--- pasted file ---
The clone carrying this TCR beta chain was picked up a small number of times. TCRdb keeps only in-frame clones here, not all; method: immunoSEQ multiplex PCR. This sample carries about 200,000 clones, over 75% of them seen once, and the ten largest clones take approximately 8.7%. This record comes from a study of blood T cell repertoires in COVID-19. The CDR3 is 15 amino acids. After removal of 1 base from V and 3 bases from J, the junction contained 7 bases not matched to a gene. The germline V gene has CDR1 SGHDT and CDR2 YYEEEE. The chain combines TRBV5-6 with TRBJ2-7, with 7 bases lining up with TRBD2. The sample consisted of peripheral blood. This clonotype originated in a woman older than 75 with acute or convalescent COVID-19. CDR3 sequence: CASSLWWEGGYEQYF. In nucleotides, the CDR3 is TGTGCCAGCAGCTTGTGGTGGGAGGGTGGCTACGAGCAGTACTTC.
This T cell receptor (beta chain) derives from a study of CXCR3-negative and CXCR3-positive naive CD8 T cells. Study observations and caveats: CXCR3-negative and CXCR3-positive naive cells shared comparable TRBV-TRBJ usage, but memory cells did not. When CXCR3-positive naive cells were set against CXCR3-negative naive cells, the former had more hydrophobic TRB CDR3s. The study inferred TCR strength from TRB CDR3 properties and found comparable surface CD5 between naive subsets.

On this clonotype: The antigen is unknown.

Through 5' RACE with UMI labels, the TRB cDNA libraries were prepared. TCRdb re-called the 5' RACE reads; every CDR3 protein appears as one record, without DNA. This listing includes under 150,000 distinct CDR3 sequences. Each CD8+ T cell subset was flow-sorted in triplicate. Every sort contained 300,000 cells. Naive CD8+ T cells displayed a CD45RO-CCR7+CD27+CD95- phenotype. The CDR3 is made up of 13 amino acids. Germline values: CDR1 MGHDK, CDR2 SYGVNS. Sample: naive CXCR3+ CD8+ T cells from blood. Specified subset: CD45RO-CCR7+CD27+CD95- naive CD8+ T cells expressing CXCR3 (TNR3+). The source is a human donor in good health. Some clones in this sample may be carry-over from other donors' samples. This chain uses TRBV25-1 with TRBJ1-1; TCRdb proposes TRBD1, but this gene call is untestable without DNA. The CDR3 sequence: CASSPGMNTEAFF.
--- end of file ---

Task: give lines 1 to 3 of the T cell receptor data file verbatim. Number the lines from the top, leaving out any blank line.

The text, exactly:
The clone carrying this TCR beta chain was picked up a small number of times. TCRdb keeps only in-frame clones here, not all; method: immunoSEQ multiplex PCR. This sample carries about 200,000 clones, over 75% of them seen once, and the ten largest clones take approximately 8.7%. This record comes from a study of blood T cell repertoires in COVID-19. The CDR3 is 15 amino acids. After removal of 1 base from V and 3 bases from J, the junction contained 7 bases not matched to a gene. The germline V gene has CDR1 SGHDT and CDR2 YYEEEE. The chain combines TRBV5-6 with TRBJ2-7, with 7 bases lining up with TRBD2. The sample consisted of peripheral blood. This clonotype originated in a woman older than 75 with acute or convalescent COVID-19. CDR3 sequence: CASSLWWEGGYEQYF. In nucleotides, the CDR3 is TGTGCCAGCAGCTTGTGGTGGGAGGGTGGCTACGAGCAGTACTTC.
This T cell receptor (beta chain) derives from a study of CXCR3-negative and CXCR3-positive naive CD8 T cells. Study observations and caveats: CXCR3-negative and CXCR3-positive naive cells shared comparable TRBV-TRBJ usage, but memory cells did not. When CXCR3-positive naive cells were set against CXCR3-negative naive cells, the former had more hydrophobic TRB CDR3s. The study inferred TCR strength from TRB CDR3 properties and found comparable surface CD5 between naive subsets.

On this clonotype: The antigen is unknown.